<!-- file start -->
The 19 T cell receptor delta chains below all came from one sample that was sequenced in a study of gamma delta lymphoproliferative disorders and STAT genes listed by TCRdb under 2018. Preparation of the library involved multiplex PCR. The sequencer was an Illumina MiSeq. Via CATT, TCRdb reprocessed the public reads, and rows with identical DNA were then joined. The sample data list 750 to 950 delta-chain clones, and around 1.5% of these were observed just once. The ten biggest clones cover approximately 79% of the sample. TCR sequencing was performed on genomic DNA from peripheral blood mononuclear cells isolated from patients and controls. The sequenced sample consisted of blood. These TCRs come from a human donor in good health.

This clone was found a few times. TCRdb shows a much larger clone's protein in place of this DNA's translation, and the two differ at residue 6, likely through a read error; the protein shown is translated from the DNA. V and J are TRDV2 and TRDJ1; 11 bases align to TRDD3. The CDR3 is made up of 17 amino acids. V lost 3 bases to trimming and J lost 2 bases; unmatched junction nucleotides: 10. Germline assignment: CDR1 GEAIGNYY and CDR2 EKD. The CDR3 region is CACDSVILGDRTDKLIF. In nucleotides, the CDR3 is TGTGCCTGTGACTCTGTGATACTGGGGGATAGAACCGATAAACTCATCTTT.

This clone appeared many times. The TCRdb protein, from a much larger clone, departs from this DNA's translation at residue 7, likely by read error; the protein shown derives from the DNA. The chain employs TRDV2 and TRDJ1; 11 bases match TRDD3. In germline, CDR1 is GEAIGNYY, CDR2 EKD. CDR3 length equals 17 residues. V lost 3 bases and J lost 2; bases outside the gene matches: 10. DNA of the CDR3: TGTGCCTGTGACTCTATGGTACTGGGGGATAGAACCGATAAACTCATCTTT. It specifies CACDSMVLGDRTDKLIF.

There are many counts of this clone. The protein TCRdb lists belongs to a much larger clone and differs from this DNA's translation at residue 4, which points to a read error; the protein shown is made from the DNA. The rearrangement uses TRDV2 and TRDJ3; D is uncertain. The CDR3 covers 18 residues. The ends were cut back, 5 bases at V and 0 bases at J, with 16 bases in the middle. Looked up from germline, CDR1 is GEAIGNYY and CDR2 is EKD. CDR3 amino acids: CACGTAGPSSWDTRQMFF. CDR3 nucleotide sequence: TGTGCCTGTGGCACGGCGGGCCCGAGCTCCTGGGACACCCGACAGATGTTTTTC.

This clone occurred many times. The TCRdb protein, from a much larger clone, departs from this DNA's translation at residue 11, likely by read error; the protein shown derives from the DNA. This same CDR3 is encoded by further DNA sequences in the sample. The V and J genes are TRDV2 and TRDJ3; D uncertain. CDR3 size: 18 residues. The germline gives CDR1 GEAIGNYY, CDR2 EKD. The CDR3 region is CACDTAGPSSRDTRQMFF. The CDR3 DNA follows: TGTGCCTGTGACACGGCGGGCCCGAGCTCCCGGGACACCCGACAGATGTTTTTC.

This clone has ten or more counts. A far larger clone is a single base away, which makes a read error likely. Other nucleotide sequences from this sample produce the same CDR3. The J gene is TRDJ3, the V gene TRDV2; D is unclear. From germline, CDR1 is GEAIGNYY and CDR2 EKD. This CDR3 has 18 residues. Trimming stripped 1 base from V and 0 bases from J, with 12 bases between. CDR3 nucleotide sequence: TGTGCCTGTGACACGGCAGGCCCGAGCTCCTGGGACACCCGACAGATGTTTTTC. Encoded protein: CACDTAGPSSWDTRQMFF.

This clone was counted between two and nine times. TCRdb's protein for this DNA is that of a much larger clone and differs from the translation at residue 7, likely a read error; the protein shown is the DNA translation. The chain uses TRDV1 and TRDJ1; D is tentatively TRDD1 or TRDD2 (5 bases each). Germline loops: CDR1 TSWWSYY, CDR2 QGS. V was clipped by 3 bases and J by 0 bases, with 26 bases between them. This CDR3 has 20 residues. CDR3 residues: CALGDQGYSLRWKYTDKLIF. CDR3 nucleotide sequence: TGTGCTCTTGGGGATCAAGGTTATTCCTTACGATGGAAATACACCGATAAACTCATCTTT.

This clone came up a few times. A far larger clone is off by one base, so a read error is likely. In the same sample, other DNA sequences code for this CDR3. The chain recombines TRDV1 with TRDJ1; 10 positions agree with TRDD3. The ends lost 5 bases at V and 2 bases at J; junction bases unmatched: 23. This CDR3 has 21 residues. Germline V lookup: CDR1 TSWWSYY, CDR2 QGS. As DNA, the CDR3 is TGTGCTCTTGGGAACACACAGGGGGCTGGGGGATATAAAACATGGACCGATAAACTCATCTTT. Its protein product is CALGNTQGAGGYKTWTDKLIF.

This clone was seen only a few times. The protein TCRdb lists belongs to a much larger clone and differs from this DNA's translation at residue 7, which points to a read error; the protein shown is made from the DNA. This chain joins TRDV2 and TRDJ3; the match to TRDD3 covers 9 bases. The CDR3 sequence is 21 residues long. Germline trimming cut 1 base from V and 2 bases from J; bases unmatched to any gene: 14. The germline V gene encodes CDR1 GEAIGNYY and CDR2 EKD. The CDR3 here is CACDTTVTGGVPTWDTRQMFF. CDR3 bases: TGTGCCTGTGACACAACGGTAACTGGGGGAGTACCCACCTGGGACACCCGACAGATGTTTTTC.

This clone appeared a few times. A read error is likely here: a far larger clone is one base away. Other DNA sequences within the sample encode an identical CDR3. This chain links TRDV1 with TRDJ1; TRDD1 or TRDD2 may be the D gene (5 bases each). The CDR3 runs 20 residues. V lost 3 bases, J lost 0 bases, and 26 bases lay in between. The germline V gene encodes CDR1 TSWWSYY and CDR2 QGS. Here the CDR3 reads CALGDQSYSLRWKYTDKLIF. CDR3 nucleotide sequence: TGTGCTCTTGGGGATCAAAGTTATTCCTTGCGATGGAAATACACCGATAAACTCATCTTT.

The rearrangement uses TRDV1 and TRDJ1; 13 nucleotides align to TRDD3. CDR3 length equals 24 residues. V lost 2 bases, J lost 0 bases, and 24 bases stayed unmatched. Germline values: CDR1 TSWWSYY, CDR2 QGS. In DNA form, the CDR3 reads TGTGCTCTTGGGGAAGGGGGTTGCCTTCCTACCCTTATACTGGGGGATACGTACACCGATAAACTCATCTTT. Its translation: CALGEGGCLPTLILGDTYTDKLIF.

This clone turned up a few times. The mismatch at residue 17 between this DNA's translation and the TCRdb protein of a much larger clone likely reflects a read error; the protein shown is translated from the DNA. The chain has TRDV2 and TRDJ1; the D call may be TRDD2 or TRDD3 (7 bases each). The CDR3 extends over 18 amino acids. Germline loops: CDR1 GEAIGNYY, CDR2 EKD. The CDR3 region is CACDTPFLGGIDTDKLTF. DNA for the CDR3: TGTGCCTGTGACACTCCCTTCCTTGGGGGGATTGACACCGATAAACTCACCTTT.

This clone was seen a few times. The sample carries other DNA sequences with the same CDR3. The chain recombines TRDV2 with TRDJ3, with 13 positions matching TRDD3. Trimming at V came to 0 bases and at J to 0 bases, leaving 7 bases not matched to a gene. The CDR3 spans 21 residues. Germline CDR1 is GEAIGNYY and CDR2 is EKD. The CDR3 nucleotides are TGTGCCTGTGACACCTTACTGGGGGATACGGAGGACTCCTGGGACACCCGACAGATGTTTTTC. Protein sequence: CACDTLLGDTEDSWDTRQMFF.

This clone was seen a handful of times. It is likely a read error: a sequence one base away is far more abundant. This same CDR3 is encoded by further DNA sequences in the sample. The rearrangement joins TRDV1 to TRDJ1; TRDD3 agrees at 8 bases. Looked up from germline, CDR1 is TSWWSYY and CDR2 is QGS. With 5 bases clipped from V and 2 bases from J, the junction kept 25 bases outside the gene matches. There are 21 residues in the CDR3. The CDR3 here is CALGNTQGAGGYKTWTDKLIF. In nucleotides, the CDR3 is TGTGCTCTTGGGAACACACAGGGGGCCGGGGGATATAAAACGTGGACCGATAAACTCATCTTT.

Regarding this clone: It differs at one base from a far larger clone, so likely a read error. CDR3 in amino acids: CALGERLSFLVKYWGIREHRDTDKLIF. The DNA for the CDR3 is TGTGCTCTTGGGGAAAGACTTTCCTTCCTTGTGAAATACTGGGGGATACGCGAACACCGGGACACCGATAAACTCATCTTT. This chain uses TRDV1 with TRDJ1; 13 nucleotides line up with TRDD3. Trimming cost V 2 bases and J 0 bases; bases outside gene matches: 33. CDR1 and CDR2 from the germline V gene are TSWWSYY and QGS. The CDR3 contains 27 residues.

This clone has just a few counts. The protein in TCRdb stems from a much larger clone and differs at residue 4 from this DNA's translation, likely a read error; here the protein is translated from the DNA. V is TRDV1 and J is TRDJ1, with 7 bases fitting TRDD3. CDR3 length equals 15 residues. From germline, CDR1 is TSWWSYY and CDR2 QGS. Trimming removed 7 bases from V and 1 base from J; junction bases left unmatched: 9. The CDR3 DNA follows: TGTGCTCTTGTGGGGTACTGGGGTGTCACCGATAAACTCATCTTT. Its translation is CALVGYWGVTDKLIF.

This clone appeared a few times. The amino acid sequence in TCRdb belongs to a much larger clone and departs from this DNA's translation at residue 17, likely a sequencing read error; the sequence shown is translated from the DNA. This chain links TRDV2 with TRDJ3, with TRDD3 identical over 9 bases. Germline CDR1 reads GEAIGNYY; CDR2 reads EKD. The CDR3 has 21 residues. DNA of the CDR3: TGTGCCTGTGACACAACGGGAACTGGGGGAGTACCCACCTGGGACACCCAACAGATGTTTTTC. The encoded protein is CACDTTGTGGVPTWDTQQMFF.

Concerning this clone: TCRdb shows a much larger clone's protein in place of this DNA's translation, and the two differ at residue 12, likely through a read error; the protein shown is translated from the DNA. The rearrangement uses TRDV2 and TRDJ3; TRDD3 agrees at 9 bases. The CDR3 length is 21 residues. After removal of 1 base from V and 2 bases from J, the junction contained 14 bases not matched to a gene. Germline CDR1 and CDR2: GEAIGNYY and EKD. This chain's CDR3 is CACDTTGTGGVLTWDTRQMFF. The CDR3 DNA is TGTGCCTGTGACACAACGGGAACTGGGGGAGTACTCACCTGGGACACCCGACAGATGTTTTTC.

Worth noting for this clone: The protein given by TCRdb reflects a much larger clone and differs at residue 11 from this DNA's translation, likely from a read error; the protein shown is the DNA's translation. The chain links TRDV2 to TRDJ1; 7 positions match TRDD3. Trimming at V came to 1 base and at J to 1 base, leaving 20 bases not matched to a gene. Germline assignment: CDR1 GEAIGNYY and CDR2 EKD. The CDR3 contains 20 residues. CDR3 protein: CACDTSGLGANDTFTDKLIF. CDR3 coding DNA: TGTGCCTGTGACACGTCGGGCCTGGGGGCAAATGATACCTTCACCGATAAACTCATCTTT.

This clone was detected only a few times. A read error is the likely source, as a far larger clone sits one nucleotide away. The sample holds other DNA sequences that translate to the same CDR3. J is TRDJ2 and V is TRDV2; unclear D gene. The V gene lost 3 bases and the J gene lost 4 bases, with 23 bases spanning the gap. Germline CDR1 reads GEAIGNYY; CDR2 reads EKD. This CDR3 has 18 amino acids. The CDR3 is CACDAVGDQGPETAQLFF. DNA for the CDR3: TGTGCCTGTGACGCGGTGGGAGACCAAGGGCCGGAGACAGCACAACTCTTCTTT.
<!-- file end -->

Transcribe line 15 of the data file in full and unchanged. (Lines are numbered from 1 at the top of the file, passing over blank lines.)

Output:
Regarding this clone: It differs at one base from a far larger clone, so likely a read error. CDR3 in amino acids: CALGERLSFLVKYWGIREHRDTDKLIF. The DNA for the CDR3 is TGTGCTCTTGGGGAAAGACTTTCCTTCCTTGTGAAATACTGGGGGATACGCGAACACCGGGACACCGATAAACTCATCTTT. This chain uses TRDV1 with TRDJ1; 13 nucleotides line up with TRDD3. Trimming cost V 2 bases and J 0 bases; bases outside gene matches: 33. CDR1 and CDR2 from the germline V gene are TSWWSYY and QGS. The CDR3 contains 27 residues.